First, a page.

Georgia had the highest percentage of “narrow’’ insurance networks in the 2014 health exchanges, a new report says.
Five of six Georgia “Silver” exchange plans last year had medical provider networks with a limited choice of doctors, the report said.
The 83 percent of Georgia plans having narrow networks surpassed that of all other states, according to University of Pennsylvania researchers.
The report, released Monday, said health insurers are using narrow networks to keep premiums down as consumers shop for coverage on the exchanges, created under the Affordable Care Act. full story
More than 55,000 Georgians signed up for health insurance exchange coverage during a “special” four-month period through the end of June.
This period came after regular open enrollment ended in February.
The signups during the special period included people who lost job-based coverage, got married or had a baby since late February.
Overall, more than 940,000 Americans took advantage of these changes in circumstances to obtain coverage in 37 states that use the federal exchange, part of the Affordable Care Act.
Georgia’s enrollment of 55,581 was the third highest total in these states, after those of Florida and Texas. full story
The giant health insurance mergers now on the table would reduce the number of major national insurers from five to three.
John Oxendine, Georgia’s former insurance commissioner, believes that a Big Three is not enough for a competitive balance.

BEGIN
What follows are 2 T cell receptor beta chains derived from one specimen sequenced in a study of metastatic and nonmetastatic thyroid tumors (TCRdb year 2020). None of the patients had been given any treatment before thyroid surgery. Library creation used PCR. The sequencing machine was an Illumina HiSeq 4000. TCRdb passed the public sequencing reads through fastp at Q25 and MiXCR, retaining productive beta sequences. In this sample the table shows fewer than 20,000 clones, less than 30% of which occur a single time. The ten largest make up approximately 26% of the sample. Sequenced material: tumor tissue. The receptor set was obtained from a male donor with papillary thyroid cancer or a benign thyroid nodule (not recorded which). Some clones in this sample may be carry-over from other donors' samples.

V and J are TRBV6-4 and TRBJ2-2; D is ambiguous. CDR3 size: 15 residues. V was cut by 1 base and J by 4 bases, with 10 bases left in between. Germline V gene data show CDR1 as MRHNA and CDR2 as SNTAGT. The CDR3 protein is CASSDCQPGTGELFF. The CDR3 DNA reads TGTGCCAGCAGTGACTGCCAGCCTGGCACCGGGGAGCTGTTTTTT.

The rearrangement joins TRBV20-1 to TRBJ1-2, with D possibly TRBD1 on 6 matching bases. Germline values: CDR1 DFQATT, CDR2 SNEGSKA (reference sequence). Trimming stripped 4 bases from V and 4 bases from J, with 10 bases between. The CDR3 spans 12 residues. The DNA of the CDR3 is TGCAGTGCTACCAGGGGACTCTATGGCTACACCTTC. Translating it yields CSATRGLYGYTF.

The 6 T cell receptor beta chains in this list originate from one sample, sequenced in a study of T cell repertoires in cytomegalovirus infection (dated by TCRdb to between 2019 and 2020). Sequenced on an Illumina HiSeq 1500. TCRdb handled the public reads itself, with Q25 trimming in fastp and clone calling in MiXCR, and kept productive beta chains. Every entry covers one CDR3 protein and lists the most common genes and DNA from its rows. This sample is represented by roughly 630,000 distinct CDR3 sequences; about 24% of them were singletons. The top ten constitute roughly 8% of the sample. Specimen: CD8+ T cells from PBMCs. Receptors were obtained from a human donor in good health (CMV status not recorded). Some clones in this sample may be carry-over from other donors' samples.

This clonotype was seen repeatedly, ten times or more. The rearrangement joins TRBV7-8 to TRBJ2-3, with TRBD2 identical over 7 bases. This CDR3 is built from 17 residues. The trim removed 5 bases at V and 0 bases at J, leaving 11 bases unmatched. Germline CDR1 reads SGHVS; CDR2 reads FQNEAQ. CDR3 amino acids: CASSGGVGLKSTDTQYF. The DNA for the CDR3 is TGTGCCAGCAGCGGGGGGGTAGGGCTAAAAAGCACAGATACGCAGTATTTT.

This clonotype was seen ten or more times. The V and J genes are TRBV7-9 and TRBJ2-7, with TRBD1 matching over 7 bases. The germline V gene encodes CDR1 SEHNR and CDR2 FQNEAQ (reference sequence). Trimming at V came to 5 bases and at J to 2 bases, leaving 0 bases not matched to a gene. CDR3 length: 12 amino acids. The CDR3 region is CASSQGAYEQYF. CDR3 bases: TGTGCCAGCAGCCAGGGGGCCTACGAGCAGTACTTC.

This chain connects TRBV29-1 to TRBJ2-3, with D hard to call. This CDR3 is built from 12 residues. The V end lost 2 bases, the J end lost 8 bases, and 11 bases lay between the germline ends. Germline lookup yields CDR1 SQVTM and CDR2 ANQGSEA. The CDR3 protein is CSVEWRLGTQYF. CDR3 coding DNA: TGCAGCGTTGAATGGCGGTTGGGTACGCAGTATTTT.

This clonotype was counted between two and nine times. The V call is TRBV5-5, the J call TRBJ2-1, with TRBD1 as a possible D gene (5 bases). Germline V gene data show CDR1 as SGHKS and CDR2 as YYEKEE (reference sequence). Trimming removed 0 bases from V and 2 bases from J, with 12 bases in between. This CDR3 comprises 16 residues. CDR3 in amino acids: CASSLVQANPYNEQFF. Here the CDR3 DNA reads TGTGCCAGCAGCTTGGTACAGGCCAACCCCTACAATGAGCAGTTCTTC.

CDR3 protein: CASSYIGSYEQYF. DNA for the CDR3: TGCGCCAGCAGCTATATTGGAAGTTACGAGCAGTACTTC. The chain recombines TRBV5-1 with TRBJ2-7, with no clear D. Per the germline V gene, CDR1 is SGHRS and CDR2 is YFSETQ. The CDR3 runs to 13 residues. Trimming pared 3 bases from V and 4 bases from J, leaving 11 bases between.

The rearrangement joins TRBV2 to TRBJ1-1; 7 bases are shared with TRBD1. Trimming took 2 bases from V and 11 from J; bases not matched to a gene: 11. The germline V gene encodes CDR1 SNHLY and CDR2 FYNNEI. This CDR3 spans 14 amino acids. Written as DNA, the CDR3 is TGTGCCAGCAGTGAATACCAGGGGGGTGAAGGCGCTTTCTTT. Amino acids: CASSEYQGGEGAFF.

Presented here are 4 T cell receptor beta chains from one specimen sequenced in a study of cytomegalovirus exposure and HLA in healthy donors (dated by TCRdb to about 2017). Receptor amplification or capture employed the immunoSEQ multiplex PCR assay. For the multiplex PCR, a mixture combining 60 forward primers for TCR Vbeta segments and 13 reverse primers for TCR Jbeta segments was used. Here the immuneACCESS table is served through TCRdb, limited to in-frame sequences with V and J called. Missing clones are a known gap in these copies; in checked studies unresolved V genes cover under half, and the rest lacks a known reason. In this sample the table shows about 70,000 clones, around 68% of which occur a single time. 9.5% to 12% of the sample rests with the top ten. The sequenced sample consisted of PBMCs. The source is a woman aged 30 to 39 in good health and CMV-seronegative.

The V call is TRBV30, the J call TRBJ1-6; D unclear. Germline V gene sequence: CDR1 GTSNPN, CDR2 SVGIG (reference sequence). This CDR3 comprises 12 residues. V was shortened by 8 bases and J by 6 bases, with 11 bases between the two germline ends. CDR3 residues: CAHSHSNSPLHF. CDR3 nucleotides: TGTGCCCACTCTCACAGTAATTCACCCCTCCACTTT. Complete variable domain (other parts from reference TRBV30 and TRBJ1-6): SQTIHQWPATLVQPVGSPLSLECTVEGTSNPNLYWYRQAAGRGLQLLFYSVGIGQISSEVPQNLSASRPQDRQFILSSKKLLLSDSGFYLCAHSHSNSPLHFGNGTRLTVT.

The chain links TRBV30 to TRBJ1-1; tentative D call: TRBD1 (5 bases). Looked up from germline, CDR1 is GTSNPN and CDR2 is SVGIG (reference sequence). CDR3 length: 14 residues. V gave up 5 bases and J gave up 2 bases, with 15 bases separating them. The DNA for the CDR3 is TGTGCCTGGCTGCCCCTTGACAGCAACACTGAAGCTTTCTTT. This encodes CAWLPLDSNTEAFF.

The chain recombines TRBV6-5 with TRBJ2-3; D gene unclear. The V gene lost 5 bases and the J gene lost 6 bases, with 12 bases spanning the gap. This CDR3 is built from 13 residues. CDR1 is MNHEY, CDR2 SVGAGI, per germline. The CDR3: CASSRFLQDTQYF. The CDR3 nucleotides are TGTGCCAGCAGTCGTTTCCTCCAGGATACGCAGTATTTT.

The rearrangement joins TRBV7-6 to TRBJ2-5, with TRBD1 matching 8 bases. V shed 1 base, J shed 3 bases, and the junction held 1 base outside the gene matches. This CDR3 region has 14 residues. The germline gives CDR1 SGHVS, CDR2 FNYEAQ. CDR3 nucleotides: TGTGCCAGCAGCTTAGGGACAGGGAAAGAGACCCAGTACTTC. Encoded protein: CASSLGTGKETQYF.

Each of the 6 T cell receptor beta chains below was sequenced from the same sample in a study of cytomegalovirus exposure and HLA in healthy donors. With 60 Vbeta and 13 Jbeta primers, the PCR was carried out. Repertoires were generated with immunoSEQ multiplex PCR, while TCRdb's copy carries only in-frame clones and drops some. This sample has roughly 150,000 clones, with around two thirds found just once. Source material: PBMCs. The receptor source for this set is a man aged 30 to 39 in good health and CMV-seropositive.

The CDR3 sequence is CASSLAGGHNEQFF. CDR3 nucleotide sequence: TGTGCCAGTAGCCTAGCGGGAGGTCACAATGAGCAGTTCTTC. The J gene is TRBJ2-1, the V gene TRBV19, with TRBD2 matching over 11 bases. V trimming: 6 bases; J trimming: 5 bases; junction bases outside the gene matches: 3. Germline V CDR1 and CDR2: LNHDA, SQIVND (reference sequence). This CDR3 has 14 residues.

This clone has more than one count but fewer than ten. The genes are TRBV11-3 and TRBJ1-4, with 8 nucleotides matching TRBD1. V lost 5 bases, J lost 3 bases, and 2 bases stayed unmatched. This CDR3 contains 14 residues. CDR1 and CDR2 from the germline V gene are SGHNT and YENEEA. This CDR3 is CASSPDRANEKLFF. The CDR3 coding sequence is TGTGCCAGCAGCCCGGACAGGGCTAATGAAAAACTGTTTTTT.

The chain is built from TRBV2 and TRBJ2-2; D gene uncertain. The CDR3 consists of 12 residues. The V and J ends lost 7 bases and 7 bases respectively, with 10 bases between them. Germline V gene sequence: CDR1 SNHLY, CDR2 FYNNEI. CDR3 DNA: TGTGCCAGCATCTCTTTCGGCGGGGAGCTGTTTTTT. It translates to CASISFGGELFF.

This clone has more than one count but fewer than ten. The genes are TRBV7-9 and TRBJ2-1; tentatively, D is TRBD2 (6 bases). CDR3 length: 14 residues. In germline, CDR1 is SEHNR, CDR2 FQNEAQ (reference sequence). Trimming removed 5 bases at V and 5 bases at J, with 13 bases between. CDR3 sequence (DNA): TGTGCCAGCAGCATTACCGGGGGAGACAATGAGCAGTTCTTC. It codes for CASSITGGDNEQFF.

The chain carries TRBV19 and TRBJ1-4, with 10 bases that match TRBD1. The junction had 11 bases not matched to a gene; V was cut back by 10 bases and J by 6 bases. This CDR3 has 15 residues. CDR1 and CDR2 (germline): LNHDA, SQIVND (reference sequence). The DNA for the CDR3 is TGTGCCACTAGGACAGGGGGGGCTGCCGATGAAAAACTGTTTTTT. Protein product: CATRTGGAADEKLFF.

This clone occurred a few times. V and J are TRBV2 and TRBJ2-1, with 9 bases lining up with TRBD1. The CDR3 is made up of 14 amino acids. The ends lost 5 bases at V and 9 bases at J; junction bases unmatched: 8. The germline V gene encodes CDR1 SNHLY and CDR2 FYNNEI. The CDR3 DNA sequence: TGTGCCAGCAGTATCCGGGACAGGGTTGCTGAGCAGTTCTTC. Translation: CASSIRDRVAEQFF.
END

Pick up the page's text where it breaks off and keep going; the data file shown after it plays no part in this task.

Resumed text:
“Three is not competitive,’’ Oxendine told GHN last week in an interview. “My personal opinion is that it would be very bad for consumers.”
The two deals – Aetna buying Humana and Anthem buying Cigna – were each announced in July. The former would double Aetna’s size in Georgia, while the latter would add to Blue Cross and Blue Shield of Georgia’s big membership lead over other insurers in the state. Anthem is Blue Cross’ parent company.
If both deals ultimately are approved by regulators and shareholders, the two combined companies, Aetna and Anthem, would be part of the new Big Three, with UnitedHealthcare being the other giant national player. full story
Anthem’s agreement to buy Cigna for $48 billion, if consummated, would cement the dominant position of Georgia’s leading health insurer.
The insurer deal, announced Friday, follows the merger agreement announced earlier this month between two other insurance heavyweights, Aetna and Humana. And both fit into the picture of fast-paced consolidation across the health care industry, partly driven by changes from the Affordable Care Act.
If both consolidations are approved by regulators and shareholders, the national effect would be huge, with the number of large, for-profit health insurers shrinking from five to three.
Indianapolis-based Anthem is the parent company of Blue Cross and Blue Shield of Georgia, which is the big player in the Peach State, with about 3 million members here.
Cigna officials here could not be reached for comment, but one industry estimate put that insurer’s health plan and Medicare membership in Georgia at roughly 600,000. full story
(Updated at 2:15 p.m.)
WellStar Health System, fresh from abandoning a proposed deal with Emory Healthcare, has now landed a new potential partner.
The Marietta-based WellStar is beginning negotiations with Tenet Healthcare to buy Tenet’s five hospitals in Georgia — all in greater metro Atlanta.
North Fulton Hospital
The two organizations issued a statement Thursday confirming the start of “exclusive, non-binding discussions’’ about a potential sale of Tenet’s Atlanta-area hospitals and other facilities to WellStar.
“This is to ensure that these hospitals and facilities are best positioned to meet the needs of their communities and continue delivering high-quality health care for many years to come,’’ said the statement.
WellStar and Tenet declined further comment about the potential deal.
The wave of consolidation in the health care business was also evident elsewhere Thursday, with reports on a looming deal by Anthem to acquire fellow insurer Cigna. full story